At home safe and had a fun time thanks to all of you girls. I have to wait until I find out each of your names before I can write to you personally. Your brother came as far as Plainville with us girls. If there is a dance in Compounce Saturday night please ask Harvey to go so we can have a dance with him. Say girls, Did I spell your name right well never mind the next time I will spell it correct. Hoping to hear from you again. I remain Yours

P.S. Please write and give me some of the girls names. I can’t rememb er any of them only yours.


Elizabeth Fagan 249 High Street

This post card was so interesting that I just had to know who was this Elizabeth Fagan who seemed to have such an interest on Harvey Lagassy.

Well, well mes amis I am here again to help with this other “mystère” about two “mystérieuses” beautiful young “demoiselles” in Connecticut… I will let my little brain cells warm up a little and curl up my moustache.

First the mysterious lady with an X… 

She has to be Elizabeth Fagan’s shop mate who wants to come to the dance next Saturday. Miss Lagassy had no reason to write an X nor Elizabeth. Miss Lagassy would have known who was Elizabeth on that post card. So we have two of Elizabeth’s shop mates and the one with an X wants to come to the dance.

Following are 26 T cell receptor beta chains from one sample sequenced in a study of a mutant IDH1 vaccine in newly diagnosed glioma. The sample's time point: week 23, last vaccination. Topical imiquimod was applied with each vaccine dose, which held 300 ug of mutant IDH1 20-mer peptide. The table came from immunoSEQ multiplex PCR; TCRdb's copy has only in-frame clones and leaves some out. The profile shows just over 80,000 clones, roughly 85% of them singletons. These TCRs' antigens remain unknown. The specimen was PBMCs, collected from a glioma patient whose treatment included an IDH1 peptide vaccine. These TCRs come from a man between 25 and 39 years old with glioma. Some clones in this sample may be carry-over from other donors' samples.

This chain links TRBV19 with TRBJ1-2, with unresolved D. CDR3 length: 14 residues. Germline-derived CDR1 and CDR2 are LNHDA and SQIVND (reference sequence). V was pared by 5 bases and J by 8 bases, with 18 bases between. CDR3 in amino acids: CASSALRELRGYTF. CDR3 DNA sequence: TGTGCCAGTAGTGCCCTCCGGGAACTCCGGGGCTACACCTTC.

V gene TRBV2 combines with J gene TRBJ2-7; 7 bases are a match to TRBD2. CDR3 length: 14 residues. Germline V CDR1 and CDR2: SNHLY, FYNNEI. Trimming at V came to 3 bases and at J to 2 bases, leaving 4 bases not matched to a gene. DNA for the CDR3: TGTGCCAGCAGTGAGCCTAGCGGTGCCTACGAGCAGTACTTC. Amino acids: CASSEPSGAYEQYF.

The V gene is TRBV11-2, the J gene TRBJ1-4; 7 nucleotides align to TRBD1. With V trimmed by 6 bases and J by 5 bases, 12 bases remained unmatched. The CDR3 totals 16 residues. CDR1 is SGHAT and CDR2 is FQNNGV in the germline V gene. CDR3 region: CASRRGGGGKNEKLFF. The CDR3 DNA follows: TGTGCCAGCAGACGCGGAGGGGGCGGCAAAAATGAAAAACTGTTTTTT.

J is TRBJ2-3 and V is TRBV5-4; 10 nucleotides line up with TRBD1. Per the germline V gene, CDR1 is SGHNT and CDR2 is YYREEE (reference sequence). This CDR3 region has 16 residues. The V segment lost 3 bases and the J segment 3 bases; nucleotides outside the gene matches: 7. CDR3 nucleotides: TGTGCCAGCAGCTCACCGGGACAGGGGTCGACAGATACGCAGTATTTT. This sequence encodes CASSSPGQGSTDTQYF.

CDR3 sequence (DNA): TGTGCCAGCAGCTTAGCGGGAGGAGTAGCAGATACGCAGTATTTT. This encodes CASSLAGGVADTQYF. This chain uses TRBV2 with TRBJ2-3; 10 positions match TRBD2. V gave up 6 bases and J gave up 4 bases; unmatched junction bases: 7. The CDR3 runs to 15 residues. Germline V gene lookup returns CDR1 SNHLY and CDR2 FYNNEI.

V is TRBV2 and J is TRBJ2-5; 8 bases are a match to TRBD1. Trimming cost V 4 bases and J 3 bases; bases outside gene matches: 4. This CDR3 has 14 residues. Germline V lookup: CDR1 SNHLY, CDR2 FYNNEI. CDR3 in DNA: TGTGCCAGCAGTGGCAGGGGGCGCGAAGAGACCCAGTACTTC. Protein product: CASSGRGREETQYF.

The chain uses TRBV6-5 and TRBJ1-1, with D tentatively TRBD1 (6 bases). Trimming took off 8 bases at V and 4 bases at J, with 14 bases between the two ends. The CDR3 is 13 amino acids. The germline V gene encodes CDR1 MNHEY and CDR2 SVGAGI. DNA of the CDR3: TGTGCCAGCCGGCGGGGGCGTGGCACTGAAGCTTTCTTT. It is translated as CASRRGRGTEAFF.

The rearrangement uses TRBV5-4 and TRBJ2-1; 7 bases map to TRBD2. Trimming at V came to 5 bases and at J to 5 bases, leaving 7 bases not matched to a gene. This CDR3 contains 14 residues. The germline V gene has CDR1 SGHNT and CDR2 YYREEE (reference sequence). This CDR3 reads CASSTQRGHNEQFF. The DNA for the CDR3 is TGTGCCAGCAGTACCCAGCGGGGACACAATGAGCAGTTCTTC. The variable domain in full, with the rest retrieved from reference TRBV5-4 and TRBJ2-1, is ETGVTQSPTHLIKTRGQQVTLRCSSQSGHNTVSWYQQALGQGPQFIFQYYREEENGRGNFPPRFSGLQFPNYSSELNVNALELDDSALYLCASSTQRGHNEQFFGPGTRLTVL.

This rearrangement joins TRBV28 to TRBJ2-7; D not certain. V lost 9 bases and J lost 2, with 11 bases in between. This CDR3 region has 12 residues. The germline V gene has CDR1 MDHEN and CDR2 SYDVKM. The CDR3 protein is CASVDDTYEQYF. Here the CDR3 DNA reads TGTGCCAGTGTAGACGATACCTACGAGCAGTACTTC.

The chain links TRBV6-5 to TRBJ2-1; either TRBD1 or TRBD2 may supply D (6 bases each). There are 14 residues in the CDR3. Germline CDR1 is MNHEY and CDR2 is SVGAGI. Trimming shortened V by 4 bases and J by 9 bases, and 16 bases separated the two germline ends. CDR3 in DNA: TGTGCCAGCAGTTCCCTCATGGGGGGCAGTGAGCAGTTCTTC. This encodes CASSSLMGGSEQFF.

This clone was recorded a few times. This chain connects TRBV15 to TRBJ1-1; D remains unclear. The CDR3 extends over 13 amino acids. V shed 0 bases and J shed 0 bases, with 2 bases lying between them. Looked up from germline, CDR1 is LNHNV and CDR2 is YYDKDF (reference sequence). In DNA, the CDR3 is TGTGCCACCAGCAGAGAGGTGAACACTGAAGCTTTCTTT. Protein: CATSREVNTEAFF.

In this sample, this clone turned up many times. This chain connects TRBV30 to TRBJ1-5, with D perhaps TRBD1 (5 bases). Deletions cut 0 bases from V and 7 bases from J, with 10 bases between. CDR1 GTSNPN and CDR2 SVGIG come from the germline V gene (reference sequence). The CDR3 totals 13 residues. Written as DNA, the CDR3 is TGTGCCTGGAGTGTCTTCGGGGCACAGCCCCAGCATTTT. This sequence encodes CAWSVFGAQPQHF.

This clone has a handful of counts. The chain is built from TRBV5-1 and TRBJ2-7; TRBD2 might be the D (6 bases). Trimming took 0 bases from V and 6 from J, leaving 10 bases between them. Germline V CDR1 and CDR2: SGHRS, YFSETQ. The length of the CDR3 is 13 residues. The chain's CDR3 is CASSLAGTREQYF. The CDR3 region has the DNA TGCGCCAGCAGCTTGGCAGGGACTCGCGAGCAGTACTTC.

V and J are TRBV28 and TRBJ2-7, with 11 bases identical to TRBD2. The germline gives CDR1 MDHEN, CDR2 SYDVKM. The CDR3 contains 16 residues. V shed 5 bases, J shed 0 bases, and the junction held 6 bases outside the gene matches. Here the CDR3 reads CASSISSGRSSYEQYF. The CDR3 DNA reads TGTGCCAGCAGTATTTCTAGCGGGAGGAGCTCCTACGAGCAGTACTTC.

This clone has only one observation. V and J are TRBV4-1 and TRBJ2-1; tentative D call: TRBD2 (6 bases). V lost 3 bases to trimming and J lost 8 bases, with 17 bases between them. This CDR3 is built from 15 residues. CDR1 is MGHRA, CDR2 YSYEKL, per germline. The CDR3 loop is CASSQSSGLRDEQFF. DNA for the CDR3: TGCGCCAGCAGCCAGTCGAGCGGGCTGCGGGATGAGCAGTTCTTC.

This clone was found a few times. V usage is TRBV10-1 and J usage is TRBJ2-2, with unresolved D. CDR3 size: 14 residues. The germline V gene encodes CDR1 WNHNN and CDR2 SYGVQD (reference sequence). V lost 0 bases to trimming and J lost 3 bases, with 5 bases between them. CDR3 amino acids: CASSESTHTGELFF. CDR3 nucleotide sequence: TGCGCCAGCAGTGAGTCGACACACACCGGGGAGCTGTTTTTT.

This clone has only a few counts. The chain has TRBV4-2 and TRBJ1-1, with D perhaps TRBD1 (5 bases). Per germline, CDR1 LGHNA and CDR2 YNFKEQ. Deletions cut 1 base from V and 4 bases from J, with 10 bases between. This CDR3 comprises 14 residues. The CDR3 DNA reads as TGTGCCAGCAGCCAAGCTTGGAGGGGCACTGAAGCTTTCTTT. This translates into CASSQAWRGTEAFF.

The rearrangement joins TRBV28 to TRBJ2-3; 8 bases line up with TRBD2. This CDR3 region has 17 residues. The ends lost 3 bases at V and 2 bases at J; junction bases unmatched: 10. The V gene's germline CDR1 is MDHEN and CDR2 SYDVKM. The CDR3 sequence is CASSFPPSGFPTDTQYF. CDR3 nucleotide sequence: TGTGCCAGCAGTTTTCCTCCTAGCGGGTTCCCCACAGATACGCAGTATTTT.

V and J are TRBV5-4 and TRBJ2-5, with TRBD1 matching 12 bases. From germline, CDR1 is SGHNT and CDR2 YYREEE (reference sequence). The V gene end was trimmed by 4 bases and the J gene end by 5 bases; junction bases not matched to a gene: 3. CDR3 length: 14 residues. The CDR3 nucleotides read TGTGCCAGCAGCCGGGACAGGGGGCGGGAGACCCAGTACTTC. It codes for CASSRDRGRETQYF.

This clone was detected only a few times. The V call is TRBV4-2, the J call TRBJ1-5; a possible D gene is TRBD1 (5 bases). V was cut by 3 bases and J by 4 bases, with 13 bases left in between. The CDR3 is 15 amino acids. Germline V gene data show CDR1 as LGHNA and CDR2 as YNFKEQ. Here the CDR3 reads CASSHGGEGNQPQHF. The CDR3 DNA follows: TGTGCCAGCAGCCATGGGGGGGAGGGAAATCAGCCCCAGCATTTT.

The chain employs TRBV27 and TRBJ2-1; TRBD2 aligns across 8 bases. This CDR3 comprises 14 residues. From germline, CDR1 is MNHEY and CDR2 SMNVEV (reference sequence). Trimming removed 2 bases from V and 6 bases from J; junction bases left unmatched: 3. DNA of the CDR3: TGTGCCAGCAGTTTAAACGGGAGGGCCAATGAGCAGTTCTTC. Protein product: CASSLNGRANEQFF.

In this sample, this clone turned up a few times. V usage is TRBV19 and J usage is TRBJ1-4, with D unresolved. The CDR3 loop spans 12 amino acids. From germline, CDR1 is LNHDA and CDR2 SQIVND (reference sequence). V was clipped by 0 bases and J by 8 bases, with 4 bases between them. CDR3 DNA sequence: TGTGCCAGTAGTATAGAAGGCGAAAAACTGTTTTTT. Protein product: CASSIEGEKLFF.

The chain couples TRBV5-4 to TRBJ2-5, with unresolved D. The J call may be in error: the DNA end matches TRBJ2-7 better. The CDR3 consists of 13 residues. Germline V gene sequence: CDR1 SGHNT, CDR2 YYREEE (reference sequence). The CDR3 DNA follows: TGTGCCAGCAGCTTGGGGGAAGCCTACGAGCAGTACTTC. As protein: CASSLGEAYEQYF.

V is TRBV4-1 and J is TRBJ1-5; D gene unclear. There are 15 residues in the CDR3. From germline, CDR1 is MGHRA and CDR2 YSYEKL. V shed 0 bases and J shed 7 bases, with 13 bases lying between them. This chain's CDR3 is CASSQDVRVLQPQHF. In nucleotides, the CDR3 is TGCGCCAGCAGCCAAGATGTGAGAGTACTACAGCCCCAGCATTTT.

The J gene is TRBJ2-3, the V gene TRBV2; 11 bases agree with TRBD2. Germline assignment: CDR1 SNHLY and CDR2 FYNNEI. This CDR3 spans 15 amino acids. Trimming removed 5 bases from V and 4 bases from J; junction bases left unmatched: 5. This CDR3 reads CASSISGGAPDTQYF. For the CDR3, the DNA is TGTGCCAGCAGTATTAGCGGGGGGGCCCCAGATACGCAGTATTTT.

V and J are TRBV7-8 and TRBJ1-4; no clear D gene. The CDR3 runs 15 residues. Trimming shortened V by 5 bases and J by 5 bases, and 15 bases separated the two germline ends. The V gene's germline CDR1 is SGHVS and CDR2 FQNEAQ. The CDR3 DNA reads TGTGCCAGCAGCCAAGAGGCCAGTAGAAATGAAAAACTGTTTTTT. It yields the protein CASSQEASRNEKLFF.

This is the second clue we have

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As you can see the “carte postale” was stamped June 1, 1911 at 9 AM which was a Tuesday morning. This means the post card was put in the mailbox before Elizabeth Fagan went to work on Monday the post office being closed on Sundays. I figure “la danse” in Lake Compounce was on the previous “samedi” since Elizabeth seemed quite excited to go to the next dance with the handsome Harvey Lagassy, Miss Lagassy’s brother…

This is once again the handsome Harvey on a picture taken in 1912 that Pierre wrote about before…

We just can make out the name of the town.

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The post card was mailed in Kensington, Connecticut. I had to search on Google Maps on my Samsung “tablette” to find it.

In 1911 Kensington was part of Berlin, Connecticut. There was very little information on the Internet so I had to search the U.S. censuses for someone whose name was Elizabeth Fagan living in Kensington who could have been old enough to go to a dance at Compounce Lake on Saturday May 29, 1911, and then after the dance being accompanied by Harvey as far as Plainville…

I wonder if she gave Harvey a little thank you kiss in Plainville…

But I digress.

I found one girl in the U.S. 1900 census whose name was Elizabeth I. Fagan born in 1893. She would have been 18 in 1911 and thus being able to go to a dance.

Elizabeth Fagan 1900 Kensington Society Berlin Township

Elizabeth Fagan 1900 Kensington Society Berlin Township (2)

Elizabeth Fagan was the daughter of Thomas Fagan who was an ice dealer. Thomas Fagan had married Mary Ann “Minnie” O’Donnell. Elizabeth had several siblings.